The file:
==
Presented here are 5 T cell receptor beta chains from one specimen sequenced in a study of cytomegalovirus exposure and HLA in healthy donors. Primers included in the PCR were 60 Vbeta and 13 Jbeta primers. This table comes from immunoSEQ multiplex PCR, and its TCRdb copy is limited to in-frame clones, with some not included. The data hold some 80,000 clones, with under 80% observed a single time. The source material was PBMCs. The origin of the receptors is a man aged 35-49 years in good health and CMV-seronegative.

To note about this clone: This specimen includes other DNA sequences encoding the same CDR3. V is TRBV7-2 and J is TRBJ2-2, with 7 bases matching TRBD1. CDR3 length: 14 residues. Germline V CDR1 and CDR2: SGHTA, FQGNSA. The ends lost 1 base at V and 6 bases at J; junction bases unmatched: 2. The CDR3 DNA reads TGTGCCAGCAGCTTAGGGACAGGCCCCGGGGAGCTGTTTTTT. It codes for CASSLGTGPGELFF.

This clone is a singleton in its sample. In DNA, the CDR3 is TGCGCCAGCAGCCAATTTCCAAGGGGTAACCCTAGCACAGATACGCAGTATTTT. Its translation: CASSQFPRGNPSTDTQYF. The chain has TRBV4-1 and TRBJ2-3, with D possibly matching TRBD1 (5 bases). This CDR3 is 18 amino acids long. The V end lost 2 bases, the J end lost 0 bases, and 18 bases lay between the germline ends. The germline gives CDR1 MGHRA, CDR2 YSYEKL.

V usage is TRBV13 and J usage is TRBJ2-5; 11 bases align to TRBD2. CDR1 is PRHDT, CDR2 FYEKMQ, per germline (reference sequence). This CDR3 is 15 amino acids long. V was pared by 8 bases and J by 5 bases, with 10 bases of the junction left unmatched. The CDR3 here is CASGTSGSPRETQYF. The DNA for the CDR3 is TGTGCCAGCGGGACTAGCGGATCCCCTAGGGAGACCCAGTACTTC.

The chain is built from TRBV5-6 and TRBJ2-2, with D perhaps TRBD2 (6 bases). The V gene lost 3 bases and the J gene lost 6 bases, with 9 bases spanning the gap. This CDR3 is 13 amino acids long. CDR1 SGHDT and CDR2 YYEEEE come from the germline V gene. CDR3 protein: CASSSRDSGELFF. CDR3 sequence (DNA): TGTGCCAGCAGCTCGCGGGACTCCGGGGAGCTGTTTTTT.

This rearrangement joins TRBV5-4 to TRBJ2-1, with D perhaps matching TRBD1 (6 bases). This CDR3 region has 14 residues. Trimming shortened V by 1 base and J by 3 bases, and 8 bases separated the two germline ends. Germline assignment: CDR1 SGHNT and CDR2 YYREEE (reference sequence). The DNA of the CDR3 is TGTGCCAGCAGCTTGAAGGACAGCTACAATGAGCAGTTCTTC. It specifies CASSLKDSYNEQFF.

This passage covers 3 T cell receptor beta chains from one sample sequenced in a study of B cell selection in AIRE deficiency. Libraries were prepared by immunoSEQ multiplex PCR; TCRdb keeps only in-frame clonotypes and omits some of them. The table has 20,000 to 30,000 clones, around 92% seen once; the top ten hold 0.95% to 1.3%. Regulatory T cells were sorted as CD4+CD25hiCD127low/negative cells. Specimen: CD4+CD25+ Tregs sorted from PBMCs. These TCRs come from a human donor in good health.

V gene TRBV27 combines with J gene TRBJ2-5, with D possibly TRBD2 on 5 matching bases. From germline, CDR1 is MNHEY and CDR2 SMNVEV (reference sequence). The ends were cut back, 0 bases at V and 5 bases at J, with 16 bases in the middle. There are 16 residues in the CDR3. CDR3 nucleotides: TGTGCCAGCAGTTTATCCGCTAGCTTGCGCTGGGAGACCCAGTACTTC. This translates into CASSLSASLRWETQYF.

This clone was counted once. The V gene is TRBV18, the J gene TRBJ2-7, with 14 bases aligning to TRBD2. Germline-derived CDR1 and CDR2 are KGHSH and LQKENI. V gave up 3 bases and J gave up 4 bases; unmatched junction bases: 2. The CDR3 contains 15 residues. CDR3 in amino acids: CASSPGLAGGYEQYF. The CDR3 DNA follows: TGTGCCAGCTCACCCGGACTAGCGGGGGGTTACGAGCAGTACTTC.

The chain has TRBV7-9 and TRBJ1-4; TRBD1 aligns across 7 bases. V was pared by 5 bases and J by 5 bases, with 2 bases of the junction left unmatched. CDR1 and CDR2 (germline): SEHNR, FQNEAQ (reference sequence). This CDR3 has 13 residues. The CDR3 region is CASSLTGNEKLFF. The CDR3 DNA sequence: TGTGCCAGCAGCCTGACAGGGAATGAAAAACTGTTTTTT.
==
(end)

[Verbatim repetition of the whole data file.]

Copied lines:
Presented here are 5 T cell receptor beta chains from one specimen sequenced in a study of cytomegalovirus exposure and HLA in healthy donors. Primers included in the PCR were 60 Vbeta and 13 Jbeta primers. This table comes from immunoSEQ multiplex PCR, and its TCRdb copy is limited to in-frame clones, with some not included. The data hold some 80,000 clones, with under 80% observed a single time. The source material was PBMCs. The origin of the receptors is a man aged 35-49 years in good health and CMV-seronegative.

To note about this clone: This specimen includes other DNA sequences encoding the same CDR3. V is TRBV7-2 and J is TRBJ2-2, with 7 bases matching TRBD1. CDR3 length: 14 residues. Germline V CDR1 and CDR2: SGHTA, FQGNSA. The ends lost 1 base at V and 6 bases at J; junction bases unmatched: 2. The CDR3 DNA reads TGTGCCAGCAGCTTAGGGACAGGCCCCGGGGAGCTGTTTTTT. It codes for CASSLGTGPGELFF.

This clone is a singleton in its sample. In DNA, the CDR3 is TGCGCCAGCAGCCAATTTCCAAGGGGTAACCCTAGCACAGATACGCAGTATTTT. Its translation: CASSQFPRGNPSTDTQYF. The chain has TRBV4-1 and TRBJ2-3, with D possibly matching TRBD1 (5 bases). This CDR3 is 18 amino acids long. The V end lost 2 bases, the J end lost 0 bases, and 18 bases lay between the germline ends. The germline gives CDR1 MGHRA, CDR2 YSYEKL.

V usage is TRBV13 and J usage is TRBJ2-5; 11 bases align to TRBD2. CDR1 is PRHDT, CDR2 FYEKMQ, per germline (reference sequence). This CDR3 is 15 amino acids long. V was pared by 8 bases and J by 5 bases, with 10 bases of the junction left unmatched. The CDR3 here is CASGTSGSPRETQYF. The DNA for the CDR3 is TGTGCCAGCGGGACTAGCGGATCCCCTAGGGAGACCCAGTACTTC.

The chain is built from TRBV5-6 and TRBJ2-2, with D perhaps TRBD2 (6 bases). The V gene lost 3 bases and the J gene lost 6 bases, with 9 bases spanning the gap. This CDR3 is 13 amino acids long. CDR1 SGHDT and CDR2 YYEEEE come from the germline V gene. CDR3 protein: CASSSRDSGELFF. CDR3 sequence (DNA): TGTGCCAGCAGCTCGCGGGACTCCGGGGAGCTGTTTTTT.

This rearrangement joins TRBV5-4 to TRBJ2-1, with D perhaps matching TRBD1 (6 bases). This CDR3 region has 14 residues. Trimming shortened V by 1 base and J by 3 bases, and 8 bases separated the two germline ends. Germline assignment: CDR1 SGHNT and CDR2 YYREEE (reference sequence). The DNA of the CDR3 is TGTGCCAGCAGCTTGAAGGACAGCTACAATGAGCAGTTCTTC. It specifies CASSLKDSYNEQFF.

This passage covers 3 T cell receptor beta chains from one sample sequenced in a study of B cell selection in AIRE deficiency. Libraries were prepared by immunoSEQ multiplex PCR; TCRdb keeps only in-frame clonotypes and omits some of them. The table has 20,000 to 30,000 clones, around 92% seen once; the top ten hold 0.95% to 1.3%. Regulatory T cells were sorted as CD4+CD25hiCD127low/negative cells. Specimen: CD4+CD25+ Tregs sorted from PBMCs. These TCRs come from a human donor in good health.

V gene TRBV27 combines with J gene TRBJ2-5, with D possibly TRBD2 on 5 matching bases. From germline, CDR1 is MNHEY and CDR2 SMNVEV (reference sequence). The ends were cut back, 0 bases at V and 5 bases at J, with 16 bases in the middle. There are 16 residues in the CDR3. CDR3 nucleotides: TGTGCCAGCAGTTTATCCGCTAGCTTGCGCTGGGAGACCCAGTACTTC. This translates into CASSLSASLRWETQYF.

This clone was counted once. The V gene is TRBV18, the J gene TRBJ2-7, with 14 bases aligning to TRBD2. Germline-derived CDR1 and CDR2 are KGHSH and LQKENI. V gave up 3 bases and J gave up 4 bases; unmatched junction bases: 2. The CDR3 contains 15 residues. CDR3 in amino acids: CASSPGLAGGYEQYF. The CDR3 DNA follows: TGTGCCAGCTCACCCGGACTAGCGGGGGGTTACGAGCAGTACTTC.

The chain has TRBV7-9 and TRBJ1-4; TRBD1 aligns across 7 bases. V was pared by 5 bases and J by 5 bases, with 2 bases of the junction left unmatched. CDR1 and CDR2 (germline): SEHNR, FQNEAQ (reference sequence). This CDR3 has 13 residues. The CDR3 region is CASSLTGNEKLFF. The CDR3 DNA sequence: TGTGCCAGCAGCCTGACAGGGAATGAAAAACTGTTTTTT.